|Strategies for Teaching Executive Function Skills to Children and Adolescents With Autism|
|Saturday, May 25, 2019|
|10:00 AM–10:50 AM |
|Hyatt Regency West, Ballroom Level, Regency Ballroom A|
|Area: AUT/DDA; Domain: Applied Research|
|Chair: Adel C. Najdowski (Pepperdine University)|
|CE Instructor: Adel C. Najdowski, Ph.D.|
In cognitive and developmental psychology, executive function refers to repertoires related to goal-directed behavior such as attention, inhibition, working memory, flexibility, emotional self-regulation, problem solving, organization, planning, and time management; and skills deficits in these areas have been attributed to the frontal cortex of the brain. From a behavioral perspective, all executive functions involve behaviors which should be able to be strengthened using behavioral principles of learning. For example, according to Skinner, self-control involves two repertoires of behavior: (a) the controlled self, involving normal, ongoing behavior and (b) the controlling self, involving behavior one has learned to control normal behavior. Children with autism have been documented to display deficits in executive function skills. This symposium presents recent research related to teaching executive function skills to children and adolescents with autism. The first paper presents the effects of a treatment package on teaching planning skills. The second paper evaluates procedures for teaching adolescents with beginning time management skills, such as making, following, and adjusting their personal schedules. The final paper presents data investigating the effects of procedures for teaching problem-solving skills.
|Instruction Level: Basic|
|Keyword(s): executive function, planning, problem solving, time management|
|Target Audience: |
BCBAs and other certified or licensed professionals
|Learning Objectives: 1. Attendees will be able to identify behavioral strategies for teaching planning skills to individuals with autism. 2. Attendees will be able to identify behavioral strategies for teaching time management skills to individuals with autism. 3. Attendees will be able to identify behavioral strategies for teaching problem solving skills to individuals with autism.|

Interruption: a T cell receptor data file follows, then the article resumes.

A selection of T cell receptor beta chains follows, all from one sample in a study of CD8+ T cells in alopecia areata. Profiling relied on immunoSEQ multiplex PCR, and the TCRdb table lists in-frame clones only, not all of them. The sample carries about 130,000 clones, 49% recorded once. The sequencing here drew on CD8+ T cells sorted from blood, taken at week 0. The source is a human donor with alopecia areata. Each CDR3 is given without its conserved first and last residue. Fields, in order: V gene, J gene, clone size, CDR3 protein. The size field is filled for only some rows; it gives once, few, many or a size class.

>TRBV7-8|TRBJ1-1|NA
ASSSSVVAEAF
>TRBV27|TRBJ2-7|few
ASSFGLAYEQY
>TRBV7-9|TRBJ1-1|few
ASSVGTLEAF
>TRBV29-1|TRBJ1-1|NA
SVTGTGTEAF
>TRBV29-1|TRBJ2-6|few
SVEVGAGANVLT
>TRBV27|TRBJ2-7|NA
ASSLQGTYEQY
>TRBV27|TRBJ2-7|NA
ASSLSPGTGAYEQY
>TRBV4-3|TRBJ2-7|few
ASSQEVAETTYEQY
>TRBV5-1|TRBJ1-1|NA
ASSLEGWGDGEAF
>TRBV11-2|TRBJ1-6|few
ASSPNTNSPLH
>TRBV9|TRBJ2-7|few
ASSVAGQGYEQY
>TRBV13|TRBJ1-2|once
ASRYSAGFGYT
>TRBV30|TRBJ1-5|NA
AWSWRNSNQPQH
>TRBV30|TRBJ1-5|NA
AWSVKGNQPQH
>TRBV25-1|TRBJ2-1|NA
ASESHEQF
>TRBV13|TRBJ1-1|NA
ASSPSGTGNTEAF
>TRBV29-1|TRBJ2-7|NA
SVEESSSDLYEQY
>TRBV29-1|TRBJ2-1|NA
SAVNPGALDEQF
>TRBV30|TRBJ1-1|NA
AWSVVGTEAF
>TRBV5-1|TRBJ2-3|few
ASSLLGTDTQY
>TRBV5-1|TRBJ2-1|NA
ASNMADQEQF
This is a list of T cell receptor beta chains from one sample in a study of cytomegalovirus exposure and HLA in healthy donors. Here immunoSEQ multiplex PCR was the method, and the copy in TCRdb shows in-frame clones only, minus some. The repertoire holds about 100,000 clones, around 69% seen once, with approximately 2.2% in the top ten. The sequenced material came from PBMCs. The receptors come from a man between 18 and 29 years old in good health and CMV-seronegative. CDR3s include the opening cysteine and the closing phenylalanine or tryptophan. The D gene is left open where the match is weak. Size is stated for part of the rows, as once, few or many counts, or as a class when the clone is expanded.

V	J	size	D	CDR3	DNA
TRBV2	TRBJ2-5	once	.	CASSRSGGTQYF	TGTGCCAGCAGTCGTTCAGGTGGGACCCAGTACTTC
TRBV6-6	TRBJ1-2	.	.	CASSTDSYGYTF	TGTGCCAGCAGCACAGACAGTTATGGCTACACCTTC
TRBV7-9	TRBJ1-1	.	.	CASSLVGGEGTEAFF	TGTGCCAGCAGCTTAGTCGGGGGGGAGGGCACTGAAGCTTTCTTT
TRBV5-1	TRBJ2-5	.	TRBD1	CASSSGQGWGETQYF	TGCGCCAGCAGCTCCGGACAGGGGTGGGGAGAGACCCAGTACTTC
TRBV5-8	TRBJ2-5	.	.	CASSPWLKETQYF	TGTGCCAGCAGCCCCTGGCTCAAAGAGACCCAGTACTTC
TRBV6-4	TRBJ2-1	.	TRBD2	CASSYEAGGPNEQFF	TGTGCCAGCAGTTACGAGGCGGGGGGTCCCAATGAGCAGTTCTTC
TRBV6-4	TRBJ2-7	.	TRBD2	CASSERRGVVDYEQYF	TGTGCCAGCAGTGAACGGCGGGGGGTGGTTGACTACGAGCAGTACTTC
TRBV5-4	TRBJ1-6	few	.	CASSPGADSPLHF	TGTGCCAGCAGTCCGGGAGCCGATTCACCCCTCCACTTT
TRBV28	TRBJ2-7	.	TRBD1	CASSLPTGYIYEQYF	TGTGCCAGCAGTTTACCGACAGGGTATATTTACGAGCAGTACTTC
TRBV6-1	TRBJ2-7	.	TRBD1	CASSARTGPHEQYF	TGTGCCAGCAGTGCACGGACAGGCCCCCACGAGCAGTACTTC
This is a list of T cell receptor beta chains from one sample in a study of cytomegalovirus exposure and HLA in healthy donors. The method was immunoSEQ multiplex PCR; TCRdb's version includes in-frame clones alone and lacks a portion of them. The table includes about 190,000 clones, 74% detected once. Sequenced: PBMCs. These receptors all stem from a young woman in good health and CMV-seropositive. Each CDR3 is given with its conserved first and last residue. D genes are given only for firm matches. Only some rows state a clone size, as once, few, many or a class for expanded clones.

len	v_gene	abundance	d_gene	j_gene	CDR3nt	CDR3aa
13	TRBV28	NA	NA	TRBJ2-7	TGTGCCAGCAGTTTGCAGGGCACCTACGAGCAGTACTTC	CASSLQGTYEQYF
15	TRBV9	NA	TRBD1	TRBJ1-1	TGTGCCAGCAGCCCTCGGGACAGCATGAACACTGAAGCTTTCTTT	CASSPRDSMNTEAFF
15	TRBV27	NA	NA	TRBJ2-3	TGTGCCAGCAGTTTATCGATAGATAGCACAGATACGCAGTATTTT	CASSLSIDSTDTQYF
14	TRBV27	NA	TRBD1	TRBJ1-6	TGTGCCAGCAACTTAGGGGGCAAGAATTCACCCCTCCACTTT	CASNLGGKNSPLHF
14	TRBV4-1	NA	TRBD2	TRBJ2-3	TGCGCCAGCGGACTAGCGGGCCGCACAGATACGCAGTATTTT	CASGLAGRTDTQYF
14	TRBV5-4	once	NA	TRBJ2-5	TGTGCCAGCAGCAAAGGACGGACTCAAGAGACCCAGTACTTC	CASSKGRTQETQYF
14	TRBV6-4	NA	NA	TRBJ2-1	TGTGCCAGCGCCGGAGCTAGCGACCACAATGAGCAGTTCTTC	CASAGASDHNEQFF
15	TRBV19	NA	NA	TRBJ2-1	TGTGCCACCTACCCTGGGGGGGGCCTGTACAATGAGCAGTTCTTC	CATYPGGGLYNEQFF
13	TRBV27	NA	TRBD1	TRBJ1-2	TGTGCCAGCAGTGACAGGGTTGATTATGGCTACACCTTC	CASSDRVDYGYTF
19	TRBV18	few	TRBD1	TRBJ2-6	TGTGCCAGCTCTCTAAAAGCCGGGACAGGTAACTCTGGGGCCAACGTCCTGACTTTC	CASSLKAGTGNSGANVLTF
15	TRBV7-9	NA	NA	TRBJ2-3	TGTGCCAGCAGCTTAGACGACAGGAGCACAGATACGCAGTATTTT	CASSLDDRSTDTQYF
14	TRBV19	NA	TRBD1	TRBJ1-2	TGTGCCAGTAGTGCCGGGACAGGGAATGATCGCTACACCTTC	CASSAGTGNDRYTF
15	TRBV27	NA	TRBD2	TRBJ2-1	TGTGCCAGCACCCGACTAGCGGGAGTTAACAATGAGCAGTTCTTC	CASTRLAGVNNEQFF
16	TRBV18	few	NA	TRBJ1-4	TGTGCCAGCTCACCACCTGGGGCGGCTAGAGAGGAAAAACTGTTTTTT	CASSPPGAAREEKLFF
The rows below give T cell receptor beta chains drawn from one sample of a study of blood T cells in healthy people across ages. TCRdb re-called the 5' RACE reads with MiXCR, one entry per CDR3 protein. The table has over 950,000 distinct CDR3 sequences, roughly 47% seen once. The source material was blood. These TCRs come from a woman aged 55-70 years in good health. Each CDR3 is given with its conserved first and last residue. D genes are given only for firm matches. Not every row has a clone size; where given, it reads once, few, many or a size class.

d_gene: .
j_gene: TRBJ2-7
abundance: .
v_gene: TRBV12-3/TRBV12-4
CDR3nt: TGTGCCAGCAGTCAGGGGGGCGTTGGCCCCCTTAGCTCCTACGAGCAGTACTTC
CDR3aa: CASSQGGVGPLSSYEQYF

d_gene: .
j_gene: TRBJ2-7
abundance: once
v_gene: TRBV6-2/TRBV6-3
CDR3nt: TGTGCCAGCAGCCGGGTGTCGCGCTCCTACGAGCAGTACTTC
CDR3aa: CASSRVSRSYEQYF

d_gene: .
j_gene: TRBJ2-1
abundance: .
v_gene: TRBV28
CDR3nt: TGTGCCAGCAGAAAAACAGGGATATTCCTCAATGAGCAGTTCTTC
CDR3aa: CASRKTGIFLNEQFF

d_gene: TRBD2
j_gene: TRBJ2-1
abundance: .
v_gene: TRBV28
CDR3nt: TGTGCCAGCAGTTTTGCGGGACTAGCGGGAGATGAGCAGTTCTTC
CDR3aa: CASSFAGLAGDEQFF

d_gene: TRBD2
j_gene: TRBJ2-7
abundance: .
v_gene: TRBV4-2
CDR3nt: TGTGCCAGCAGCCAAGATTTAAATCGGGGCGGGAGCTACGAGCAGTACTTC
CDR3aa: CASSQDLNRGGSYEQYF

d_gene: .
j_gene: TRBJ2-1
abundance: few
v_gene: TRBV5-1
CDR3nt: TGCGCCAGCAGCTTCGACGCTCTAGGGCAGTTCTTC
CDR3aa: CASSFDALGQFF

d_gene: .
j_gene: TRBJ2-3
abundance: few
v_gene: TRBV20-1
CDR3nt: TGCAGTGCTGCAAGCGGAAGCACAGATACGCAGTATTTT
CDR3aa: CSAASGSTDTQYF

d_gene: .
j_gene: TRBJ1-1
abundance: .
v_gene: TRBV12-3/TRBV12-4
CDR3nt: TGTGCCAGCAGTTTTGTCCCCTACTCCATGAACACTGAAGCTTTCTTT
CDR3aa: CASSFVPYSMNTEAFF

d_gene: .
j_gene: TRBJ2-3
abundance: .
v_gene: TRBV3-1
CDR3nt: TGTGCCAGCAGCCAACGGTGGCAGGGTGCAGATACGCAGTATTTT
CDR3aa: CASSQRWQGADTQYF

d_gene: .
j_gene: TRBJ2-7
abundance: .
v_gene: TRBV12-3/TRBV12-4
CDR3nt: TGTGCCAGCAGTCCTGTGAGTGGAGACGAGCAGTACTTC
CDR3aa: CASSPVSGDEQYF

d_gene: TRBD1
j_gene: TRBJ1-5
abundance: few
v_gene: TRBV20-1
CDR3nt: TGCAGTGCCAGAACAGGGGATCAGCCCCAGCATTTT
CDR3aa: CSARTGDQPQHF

Addressing Executive Functioning Deficits: Teaching Planning Skills to Adolescents With Autism
|VALERIE R. ROGERS (The ABRITE Organization), M. Fernanda Welsh (The ABRITE Organization), Sara O'Brien (The ABRITE Organization), Adel C. Najdowski (Pepperdine University)|
It has been demonstrated that many individuals with autism present with significant deficits as it relates to various executive functioning skills. Difficulties with planning in particular have been well documented in the literature; however, little research exists seeking to remedy such deficits in the behavioral repertoire of learners with autism. With the use of a nonconcurrent multiple baseline across participants design, the current paper examines the acquisition of planning skills with adolescents with autism. Participants with little to no planning abilities were taught to identify a desired outcome in relation to a given activity, the steps and materials needed to complete the given activity, his or her progress toward completion of the plan, and to subsequently complete the plan and specified activity across multiple exemplars. Results indicate the acquisition of planning skills by the participants and will be discussed in terms of the utility of the present procedures within research-practitioner settings. Suggestions for future research and interventions for individuals with autism will be provided.
Teaching Beginning Time Management Skills to Adolescents With Autism: Making, Following, and Adjusting Schedules
|M. FERNANDA WELSH (The ABRITE Organization), Adel C. Najdowski (Pepperdine University), Randi Medeiros (The ABRITE Organization), Jesse Andrew Fullen (Pepperdine University)|
A dearth of research exists for teaching adolescents with autism to engage in beginning time management skills. This study used a nonconcurrent multiple baseline across participants design to evaluate the effects of a treatment package consisting of multiple exemplar training, error correction, self-monitoring, and reinforcement for teaching adolescents with autism to make and follow schedules. Results from the first two participants demonstrated that they learned to make, adjust, and follow schedules. During posttraining, performance levels remained high even when various components of the treatment package were removed.
Bump Inspector: Teaching Problem-Solving Skills to Children With Autism
|ERIN SILVERMAN (University of Southern California), Jonathan J. Tarbox (University of Southern California; FirstSteps for Kids)|
This study evaluated the effect of the “Bump Inspector” Treatment Package on conflict resolution skills in children with Autism Spectrum Disorder. Three children diagnosed with Autism Spectrum Disorder, ages 6 and 7, were selected for this study due to prior reports of conflict resolution difficulty and deficits involving flexibility. For this study, a multiple baseline design across participants was used to determine if the intervention increased conflict resolution skills and corresponding actions. Results from the one participant showed completed thus far show that the “Bump Inspector” Treatment Package increased conflict resolution skills in the participant. Findings from the social validity questionnaire revealed that parents of this participant saw clear increases in conflict resolution skills and corresponding action behaviors and that the child seemed to have more courage and independence in the scenarios requiring flexibility.